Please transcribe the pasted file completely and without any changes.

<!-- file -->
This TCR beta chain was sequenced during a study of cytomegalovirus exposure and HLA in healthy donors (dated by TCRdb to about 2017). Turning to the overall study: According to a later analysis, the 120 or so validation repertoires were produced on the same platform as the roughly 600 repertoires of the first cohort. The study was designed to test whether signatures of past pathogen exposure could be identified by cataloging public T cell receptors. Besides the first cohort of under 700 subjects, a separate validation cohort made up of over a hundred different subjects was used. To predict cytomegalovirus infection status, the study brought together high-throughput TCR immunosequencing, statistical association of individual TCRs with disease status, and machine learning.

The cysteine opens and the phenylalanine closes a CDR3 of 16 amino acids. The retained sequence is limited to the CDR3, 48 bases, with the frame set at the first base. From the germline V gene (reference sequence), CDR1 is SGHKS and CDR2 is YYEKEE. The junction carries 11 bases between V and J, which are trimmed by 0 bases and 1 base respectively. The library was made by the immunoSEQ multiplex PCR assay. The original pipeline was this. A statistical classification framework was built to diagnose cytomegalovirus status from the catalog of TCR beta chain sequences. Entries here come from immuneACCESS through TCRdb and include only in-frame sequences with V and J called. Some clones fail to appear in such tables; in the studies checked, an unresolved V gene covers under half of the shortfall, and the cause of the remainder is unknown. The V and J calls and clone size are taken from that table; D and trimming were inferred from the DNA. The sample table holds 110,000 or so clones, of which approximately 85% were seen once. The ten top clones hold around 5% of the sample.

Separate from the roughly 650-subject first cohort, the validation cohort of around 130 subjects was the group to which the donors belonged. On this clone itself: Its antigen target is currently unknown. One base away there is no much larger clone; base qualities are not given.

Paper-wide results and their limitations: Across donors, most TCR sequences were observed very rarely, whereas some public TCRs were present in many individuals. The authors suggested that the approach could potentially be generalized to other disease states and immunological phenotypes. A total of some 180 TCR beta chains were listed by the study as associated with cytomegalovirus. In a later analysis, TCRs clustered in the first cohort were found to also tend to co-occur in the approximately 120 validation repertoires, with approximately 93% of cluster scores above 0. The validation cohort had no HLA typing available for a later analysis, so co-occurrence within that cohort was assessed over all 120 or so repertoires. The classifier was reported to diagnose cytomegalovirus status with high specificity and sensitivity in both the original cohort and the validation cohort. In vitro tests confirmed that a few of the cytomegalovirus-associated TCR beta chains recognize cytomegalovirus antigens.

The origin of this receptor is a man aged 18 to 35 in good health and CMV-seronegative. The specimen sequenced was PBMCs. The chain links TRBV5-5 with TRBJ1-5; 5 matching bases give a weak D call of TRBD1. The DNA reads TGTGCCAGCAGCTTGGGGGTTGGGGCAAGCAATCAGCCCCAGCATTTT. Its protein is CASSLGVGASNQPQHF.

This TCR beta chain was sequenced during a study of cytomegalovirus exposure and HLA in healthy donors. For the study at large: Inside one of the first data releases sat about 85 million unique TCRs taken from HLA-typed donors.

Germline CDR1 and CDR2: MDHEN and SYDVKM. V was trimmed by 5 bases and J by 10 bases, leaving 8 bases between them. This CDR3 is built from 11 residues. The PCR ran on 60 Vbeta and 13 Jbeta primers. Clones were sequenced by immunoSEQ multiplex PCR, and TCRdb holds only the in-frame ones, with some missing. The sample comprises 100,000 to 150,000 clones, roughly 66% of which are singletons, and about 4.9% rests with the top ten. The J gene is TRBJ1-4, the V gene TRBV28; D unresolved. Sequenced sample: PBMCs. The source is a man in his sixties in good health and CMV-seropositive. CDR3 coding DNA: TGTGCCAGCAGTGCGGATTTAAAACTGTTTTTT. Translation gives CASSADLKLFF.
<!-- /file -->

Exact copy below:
This TCR beta chain was sequenced during a study of cytomegalovirus exposure and HLA in healthy donors (dated by TCRdb to about 2017). Turning to the overall study: According to a later analysis, the 120 or so validation repertoires were produced on the same platform as the roughly 600 repertoires of the first cohort. The study was designed to test whether signatures of past pathogen exposure could be identified by cataloging public T cell receptors. Besides the first cohort of under 700 subjects, a separate validation cohort made up of over a hundred different subjects was used. To predict cytomegalovirus infection status, the study brought together high-throughput TCR immunosequencing, statistical association of individual TCRs with disease status, and machine learning.

The cysteine opens and the phenylalanine closes a CDR3 of 16 amino acids. The retained sequence is limited to the CDR3, 48 bases, with the frame set at the first base. From the germline V gene (reference sequence), CDR1 is SGHKS and CDR2 is YYEKEE. The junction carries 11 bases between V and J, which are trimmed by 0 bases and 1 base respectively. The library was made by the immunoSEQ multiplex PCR assay. The original pipeline was this. A statistical classification framework was built to diagnose cytomegalovirus status from the catalog of TCR beta chain sequences. Entries here come from immuneACCESS through TCRdb and include only in-frame sequences with V and J called. Some clones fail to appear in such tables; in the studies checked, an unresolved V gene covers under half of the shortfall, and the cause of the remainder is unknown. The V and J calls and clone size are taken from that table; D and trimming were inferred from the DNA. The sample table holds 110,000 or so clones, of which approximately 85% were seen once. The ten top clones hold around 5% of the sample.

Separate from the roughly 650-subject first cohort, the validation cohort of around 130 subjects was the group to which the donors belonged. On this clone itself: Its antigen target is currently unknown. One base away there is no much larger clone; base qualities are not given.

Paper-wide results and their limitations: Across donors, most TCR sequences were observed very rarely, whereas some public TCRs were present in many individuals. The authors suggested that the approach could potentially be generalized to other disease states and immunological phenotypes. A total of some 180 TCR beta chains were listed by the study as associated with cytomegalovirus. In a later analysis, TCRs clustered in the first cohort were found to also tend to co-occur in the approximately 120 validation repertoires, with approximately 93% of cluster scores above 0. The validation cohort had no HLA typing available for a later analysis, so co-occurrence within that cohort was assessed over all 120 or so repertoires. The classifier was reported to diagnose cytomegalovirus status with high specificity and sensitivity in both the original cohort and the validation cohort. In vitro tests confirmed that a few of the cytomegalovirus-associated TCR beta chains recognize cytomegalovirus antigens.

The origin of this receptor is a man aged 18 to 35 in good health and CMV-seronegative. The specimen sequenced was PBMCs. The chain links TRBV5-5 with TRBJ1-5; 5 matching bases give a weak D call of TRBD1. The DNA reads TGTGCCAGCAGCTTGGGGGTTGGGGCAAGCAATCAGCCCCAGCATTTT. Its protein is CASSLGVGASNQPQHF.

This TCR beta chain was sequenced during a study of cytomegalovirus exposure and HLA in healthy donors. For the study at large: Inside one of the first data releases sat about 85 million unique TCRs taken from HLA-typed donors.

Germline CDR1 and CDR2: MDHEN and SYDVKM. V was trimmed by 5 bases and J by 10 bases, leaving 8 bases between them. This CDR3 is built from 11 residues. The PCR ran on 60 Vbeta and 13 Jbeta primers. Clones were sequenced by immunoSEQ multiplex PCR, and TCRdb holds only the in-frame ones, with some missing. The sample comprises 100,000 to 150,000 clones, roughly 66% of which are singletons, and about 4.9% rests with the top ten. The J gene is TRBJ1-4, the V gene TRBV28; D unresolved. Sequenced sample: PBMCs. The source is a man in his sixties in good health and CMV-seropositive. CDR3 coding DNA: TGTGCCAGCAGTGCGGATTTAAAACTGTTTTTT. Translation gives CASSADLKLFF.